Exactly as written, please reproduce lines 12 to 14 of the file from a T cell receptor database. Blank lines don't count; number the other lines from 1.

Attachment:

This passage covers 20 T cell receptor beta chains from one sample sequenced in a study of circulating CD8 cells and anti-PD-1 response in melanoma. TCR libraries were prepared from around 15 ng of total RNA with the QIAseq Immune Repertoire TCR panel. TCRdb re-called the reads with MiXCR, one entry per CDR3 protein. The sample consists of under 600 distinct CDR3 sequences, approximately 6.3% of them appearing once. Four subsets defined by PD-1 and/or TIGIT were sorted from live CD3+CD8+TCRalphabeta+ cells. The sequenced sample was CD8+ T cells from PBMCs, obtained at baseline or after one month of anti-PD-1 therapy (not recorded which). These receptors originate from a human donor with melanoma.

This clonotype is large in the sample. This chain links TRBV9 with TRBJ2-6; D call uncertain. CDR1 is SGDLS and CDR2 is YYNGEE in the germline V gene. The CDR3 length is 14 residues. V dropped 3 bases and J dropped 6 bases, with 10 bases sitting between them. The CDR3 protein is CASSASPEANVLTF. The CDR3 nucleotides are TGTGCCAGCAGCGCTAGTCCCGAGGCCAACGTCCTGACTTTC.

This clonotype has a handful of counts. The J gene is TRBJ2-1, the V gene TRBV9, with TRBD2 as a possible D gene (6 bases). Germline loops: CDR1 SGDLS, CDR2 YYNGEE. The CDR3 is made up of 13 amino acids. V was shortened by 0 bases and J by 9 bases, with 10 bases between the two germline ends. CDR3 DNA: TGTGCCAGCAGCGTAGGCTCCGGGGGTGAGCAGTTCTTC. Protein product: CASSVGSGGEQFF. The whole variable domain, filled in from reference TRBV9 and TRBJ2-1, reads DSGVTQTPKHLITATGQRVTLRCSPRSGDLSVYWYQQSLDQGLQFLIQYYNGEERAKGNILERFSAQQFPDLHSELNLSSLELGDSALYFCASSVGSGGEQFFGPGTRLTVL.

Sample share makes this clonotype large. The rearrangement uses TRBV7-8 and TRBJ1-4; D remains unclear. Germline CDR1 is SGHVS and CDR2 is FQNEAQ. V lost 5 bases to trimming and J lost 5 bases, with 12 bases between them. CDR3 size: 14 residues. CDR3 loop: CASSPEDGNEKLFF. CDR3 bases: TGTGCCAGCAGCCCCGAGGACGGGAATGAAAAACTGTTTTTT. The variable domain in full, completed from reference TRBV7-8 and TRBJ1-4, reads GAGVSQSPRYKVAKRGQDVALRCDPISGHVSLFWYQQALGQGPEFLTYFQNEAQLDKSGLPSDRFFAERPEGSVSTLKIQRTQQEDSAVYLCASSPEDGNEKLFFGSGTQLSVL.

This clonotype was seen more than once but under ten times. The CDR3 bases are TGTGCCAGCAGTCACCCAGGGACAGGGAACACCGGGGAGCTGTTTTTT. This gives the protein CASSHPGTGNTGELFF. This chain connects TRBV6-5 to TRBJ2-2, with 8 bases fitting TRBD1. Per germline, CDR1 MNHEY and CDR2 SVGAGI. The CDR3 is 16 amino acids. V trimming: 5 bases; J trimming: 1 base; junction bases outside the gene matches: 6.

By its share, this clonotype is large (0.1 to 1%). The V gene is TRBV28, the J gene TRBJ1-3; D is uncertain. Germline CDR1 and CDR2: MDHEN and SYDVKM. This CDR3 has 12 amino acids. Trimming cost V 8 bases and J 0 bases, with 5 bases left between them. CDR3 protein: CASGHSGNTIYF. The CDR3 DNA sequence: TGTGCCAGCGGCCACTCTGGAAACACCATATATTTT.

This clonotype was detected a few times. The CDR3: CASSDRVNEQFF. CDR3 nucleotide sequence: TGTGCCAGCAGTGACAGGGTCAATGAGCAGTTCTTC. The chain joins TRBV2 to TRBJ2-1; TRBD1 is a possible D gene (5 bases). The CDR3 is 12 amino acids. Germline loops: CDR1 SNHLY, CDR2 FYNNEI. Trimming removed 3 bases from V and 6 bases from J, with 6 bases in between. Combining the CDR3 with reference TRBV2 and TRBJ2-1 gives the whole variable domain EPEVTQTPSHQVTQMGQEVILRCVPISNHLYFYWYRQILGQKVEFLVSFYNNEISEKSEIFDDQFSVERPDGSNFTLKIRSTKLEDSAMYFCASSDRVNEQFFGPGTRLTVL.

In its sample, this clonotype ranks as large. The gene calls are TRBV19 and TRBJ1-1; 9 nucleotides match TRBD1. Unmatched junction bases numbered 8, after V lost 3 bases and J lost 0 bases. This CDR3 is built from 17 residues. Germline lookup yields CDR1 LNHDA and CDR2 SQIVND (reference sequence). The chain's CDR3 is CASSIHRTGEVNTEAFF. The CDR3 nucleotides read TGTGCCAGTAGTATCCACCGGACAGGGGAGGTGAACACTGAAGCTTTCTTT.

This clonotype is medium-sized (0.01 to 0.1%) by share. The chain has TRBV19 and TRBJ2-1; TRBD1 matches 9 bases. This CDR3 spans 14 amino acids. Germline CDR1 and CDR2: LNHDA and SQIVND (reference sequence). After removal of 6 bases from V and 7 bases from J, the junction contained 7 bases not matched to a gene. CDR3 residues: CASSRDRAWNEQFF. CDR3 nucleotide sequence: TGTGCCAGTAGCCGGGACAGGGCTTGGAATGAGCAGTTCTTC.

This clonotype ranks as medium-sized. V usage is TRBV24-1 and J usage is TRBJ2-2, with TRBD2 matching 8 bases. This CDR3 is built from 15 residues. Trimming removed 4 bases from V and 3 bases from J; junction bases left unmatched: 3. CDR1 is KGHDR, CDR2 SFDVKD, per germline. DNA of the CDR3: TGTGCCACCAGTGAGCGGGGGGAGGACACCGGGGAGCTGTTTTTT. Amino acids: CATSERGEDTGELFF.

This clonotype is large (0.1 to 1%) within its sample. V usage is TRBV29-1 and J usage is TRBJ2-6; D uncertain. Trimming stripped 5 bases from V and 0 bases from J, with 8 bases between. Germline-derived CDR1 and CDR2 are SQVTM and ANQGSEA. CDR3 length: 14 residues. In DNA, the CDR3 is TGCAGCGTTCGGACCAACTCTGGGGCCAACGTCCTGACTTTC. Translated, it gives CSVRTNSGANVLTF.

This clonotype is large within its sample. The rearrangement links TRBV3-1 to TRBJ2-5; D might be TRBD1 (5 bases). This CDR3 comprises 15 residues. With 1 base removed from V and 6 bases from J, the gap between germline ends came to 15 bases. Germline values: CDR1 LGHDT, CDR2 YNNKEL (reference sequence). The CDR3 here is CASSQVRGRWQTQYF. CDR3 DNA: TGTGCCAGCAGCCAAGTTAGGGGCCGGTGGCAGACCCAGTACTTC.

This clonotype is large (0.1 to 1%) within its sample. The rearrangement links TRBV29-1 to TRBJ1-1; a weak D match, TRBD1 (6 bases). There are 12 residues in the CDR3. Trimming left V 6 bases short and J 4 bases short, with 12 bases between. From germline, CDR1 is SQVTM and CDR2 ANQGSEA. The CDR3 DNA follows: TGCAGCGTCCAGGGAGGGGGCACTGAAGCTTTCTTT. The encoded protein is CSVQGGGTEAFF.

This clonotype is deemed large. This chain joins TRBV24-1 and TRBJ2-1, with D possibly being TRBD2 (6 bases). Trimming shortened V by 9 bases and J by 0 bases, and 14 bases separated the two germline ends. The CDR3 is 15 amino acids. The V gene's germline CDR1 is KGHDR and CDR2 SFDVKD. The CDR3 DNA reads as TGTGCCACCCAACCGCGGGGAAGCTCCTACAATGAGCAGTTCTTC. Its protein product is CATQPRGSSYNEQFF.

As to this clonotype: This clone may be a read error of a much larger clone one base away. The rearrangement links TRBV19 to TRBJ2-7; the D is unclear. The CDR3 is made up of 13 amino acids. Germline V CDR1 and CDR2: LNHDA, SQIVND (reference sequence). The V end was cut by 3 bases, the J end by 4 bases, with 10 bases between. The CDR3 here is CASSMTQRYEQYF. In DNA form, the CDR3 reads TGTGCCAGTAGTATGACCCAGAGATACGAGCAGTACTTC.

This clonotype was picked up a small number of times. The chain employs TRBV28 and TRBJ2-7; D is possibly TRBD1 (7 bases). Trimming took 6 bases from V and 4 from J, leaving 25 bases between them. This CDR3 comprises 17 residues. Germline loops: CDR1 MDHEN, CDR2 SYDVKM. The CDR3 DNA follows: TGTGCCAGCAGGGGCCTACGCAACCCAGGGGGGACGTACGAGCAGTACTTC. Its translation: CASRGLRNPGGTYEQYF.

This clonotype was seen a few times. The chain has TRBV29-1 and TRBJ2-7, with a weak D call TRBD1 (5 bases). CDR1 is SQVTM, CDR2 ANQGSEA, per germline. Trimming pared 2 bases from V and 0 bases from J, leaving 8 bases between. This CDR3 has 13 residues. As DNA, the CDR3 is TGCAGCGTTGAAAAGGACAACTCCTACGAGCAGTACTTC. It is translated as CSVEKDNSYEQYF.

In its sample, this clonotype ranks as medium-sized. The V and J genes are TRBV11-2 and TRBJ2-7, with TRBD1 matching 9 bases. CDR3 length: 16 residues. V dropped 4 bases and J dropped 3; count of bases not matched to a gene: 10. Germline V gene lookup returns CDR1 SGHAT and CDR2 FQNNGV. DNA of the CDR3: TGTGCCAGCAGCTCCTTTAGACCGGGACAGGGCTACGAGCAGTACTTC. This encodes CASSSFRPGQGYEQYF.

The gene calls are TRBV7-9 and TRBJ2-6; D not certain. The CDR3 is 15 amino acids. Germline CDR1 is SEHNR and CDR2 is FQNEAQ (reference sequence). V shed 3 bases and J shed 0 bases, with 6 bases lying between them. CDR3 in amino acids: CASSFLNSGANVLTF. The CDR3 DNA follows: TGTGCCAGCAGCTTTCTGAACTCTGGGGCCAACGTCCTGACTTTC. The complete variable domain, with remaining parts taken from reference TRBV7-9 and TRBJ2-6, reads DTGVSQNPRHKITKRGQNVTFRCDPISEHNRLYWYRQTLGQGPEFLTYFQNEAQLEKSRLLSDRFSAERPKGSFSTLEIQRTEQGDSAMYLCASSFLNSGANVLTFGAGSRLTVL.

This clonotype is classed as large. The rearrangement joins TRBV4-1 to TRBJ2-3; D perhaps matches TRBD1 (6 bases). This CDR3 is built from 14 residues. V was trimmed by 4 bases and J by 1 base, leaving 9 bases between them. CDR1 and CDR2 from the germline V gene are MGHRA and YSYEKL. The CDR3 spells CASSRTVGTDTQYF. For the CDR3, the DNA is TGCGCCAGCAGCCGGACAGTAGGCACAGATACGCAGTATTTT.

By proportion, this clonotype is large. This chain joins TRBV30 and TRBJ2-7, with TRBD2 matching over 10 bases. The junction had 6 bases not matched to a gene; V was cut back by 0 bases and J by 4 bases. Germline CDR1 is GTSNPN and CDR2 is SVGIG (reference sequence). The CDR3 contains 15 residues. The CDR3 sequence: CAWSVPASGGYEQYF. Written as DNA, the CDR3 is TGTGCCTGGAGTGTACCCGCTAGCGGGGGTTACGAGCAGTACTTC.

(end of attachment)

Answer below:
This clonotype is large within its sample. The rearrangement links TRBV3-1 to TRBJ2-5; D might be TRBD1 (5 bases). This CDR3 comprises 15 residues. With 1 base removed from V and 6 bases from J, the gap between germline ends came to 15 bases. Germline values: CDR1 LGHDT, CDR2 YNNKEL (reference sequence). The CDR3 here is CASSQVRGRWQTQYF. CDR3 DNA: TGTGCCAGCAGCCAAGTTAGGGGCCGGTGGCAGACCCAGTACTTC.

This clonotype is large (0.1 to 1%) within its sample. The rearrangement links TRBV29-1 to TRBJ1-1; a weak D match, TRBD1 (6 bases). There are 12 residues in the CDR3. Trimming left V 6 bases short and J 4 bases short, with 12 bases between. From germline, CDR1 is SQVTM and CDR2 ANQGSEA. The CDR3 DNA follows: TGCAGCGTCCAGGGAGGGGGCACTGAAGCTTTCTTT. The encoded protein is CSVQGGGTEAFF.

This clonotype is deemed large. This chain joins TRBV24-1 and TRBJ2-1, with D possibly being TRBD2 (6 bases). Trimming shortened V by 9 bases and J by 0 bases, and 14 bases separated the two germline ends. The CDR3 is 15 amino acids. The V gene's germline CDR1 is KGHDR and CDR2 SFDVKD. The CDR3 DNA reads as TGTGCCACCCAACCGCGGGGAAGCTCCTACAATGAGCAGTTCTTC. Its protein product is CATQPRGSSYNEQFF.